Young dogs go through moody “adolescent” phase
A UK study has demonstrated that, like human teenagers, dogs go through a moody adolescent stage during puberty.
A recent study has demonstrated that, like human teenagers, dogs go through a moody adolescent stage when they’re in puberty. Published in Biology Letters, the study — “Teenage dogs? Evidence for adolescent-phase conflict behavior and an association between attachment to humans and pubertal timing in the domestic dog” — found that dogs in puberty (at eight months of age) are more likely to ignore commands given by their caregivers, and are also harder to train. This behavior is more pronounced in dogs with an insecure attachment to their owners.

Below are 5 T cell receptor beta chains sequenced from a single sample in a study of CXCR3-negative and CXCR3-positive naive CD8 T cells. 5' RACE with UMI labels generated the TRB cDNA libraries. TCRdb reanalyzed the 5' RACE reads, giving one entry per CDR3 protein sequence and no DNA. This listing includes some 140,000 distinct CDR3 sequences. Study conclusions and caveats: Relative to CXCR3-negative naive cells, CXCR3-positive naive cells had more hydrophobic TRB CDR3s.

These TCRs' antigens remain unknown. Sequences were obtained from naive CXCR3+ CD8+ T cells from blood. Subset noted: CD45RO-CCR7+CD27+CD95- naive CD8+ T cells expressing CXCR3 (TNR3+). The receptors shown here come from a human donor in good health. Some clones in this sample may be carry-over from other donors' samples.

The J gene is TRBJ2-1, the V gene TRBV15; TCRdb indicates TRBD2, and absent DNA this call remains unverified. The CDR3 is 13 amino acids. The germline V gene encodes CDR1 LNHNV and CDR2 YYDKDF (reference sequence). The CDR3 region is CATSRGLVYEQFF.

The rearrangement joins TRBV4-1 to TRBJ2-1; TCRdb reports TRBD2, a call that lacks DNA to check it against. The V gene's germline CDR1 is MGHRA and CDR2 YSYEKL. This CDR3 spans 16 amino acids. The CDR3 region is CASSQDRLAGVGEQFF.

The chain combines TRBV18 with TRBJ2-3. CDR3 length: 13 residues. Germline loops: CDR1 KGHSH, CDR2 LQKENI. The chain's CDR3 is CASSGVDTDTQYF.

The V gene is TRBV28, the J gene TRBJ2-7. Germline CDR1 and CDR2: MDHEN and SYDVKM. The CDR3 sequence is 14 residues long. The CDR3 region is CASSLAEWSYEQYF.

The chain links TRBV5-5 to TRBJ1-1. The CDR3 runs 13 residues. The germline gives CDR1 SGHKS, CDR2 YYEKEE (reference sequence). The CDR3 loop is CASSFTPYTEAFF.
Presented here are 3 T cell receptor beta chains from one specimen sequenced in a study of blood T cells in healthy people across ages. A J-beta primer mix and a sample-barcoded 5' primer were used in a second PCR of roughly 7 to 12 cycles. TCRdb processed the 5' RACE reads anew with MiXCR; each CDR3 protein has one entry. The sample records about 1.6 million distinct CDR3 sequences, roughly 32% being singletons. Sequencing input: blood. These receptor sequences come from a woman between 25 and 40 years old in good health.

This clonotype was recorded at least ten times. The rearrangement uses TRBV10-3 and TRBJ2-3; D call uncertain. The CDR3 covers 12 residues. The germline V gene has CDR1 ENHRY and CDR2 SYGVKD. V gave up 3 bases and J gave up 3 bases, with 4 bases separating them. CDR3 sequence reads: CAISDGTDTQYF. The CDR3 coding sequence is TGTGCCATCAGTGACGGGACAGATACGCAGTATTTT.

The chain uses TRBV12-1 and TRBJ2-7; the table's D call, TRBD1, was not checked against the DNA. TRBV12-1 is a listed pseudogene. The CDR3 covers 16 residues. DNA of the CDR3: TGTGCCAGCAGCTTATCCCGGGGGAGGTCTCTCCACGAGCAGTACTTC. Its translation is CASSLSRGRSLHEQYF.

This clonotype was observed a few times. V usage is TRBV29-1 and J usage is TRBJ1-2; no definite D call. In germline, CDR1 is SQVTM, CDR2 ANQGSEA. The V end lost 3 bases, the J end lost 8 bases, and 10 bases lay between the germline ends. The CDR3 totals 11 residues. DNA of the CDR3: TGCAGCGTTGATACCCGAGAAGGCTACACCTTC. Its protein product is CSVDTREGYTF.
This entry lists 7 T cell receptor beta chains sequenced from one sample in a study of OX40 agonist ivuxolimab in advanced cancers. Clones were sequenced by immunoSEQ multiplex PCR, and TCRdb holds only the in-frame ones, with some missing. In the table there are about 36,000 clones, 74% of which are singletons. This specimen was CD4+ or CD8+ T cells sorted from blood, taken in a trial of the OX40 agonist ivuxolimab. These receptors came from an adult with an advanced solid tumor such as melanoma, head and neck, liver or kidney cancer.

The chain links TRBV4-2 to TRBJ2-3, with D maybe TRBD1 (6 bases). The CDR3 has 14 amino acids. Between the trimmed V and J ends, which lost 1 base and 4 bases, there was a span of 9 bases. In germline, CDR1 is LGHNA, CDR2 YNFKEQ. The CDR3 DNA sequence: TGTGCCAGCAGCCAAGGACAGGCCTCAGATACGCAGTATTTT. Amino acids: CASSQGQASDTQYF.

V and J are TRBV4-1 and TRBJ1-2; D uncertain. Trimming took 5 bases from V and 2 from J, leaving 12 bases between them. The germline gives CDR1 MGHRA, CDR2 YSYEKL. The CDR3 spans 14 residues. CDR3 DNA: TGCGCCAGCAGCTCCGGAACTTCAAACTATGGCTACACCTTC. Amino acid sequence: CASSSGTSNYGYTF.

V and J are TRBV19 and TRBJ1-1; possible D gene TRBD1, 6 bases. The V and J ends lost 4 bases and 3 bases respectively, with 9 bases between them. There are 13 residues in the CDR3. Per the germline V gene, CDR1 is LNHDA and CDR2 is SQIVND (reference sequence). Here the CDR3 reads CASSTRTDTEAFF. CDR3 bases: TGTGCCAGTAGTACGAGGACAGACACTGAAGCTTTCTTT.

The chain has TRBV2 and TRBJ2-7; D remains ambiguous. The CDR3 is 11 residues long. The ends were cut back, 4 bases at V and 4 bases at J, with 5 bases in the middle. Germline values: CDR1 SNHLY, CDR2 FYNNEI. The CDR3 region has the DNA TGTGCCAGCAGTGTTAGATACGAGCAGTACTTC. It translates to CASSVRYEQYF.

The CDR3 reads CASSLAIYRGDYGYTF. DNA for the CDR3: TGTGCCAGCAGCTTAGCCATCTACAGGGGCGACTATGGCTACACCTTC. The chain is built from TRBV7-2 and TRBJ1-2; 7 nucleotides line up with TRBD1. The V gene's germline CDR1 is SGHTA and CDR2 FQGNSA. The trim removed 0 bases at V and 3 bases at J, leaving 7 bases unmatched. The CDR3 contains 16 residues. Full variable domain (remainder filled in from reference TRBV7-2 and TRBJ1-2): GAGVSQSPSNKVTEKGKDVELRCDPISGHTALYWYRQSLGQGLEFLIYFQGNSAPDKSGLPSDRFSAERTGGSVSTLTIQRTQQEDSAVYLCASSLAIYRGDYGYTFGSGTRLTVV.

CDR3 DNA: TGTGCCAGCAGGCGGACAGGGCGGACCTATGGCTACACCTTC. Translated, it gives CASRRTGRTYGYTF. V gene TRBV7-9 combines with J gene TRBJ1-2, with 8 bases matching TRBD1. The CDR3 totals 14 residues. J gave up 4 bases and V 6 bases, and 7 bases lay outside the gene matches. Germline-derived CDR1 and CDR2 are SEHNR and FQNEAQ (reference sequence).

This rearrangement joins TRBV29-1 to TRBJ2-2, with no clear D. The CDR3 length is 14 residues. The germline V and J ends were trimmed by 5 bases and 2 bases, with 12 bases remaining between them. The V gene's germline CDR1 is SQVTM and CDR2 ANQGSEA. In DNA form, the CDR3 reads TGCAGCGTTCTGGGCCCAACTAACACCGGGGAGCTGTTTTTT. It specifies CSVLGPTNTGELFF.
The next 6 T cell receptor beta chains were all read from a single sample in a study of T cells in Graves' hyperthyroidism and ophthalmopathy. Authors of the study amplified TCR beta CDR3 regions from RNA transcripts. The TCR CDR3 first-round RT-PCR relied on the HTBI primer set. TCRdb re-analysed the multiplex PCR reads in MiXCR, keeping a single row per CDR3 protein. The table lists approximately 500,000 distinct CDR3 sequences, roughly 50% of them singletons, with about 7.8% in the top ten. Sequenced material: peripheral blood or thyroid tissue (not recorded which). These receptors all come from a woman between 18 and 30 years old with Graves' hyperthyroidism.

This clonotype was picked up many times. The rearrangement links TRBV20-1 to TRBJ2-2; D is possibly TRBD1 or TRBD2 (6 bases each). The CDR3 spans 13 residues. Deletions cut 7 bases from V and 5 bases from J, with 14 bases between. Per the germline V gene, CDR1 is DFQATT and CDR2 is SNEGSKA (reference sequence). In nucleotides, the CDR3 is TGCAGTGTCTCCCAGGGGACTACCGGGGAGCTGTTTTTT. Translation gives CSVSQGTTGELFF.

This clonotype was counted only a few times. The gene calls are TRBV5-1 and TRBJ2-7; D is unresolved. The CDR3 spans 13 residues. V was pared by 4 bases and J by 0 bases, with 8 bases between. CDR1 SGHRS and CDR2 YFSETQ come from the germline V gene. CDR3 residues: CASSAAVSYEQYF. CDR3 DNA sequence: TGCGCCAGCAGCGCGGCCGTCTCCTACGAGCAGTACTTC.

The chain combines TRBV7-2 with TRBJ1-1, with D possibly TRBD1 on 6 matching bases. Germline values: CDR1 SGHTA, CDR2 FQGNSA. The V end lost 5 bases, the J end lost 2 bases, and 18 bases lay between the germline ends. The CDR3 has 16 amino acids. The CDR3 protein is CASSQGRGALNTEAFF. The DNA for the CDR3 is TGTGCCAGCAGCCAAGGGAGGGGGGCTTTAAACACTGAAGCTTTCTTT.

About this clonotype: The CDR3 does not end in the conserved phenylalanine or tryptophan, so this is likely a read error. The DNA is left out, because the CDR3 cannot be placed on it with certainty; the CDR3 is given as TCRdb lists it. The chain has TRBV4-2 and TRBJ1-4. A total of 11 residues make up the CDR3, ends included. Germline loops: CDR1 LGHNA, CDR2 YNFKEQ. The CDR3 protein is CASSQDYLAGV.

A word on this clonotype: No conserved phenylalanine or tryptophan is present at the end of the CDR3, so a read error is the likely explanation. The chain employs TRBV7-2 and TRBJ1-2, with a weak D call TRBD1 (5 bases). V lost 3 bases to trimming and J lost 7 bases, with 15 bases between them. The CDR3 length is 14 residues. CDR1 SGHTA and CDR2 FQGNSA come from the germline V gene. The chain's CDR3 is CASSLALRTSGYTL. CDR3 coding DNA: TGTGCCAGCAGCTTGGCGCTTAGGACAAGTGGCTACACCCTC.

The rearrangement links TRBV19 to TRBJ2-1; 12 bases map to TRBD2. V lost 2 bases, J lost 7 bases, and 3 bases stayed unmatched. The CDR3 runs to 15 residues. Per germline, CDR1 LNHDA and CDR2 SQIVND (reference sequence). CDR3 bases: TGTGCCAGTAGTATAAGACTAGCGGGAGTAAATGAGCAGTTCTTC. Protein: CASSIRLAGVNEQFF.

“This is a very important time in a dog’s life,” says study leader Dr. Lucy Asher, the Senior Lecturer in Precision Animal Science at Newcastle University’s School of Natural and Environmental Sciences. “It’s when dogs are often re-homed because they are no longer cute little puppies, and suddenly, their owners find they are more challenging and can no longer control or train them. But as with human teenage children, owners need to be aware that their dogs are going through a phase and that it will pass.”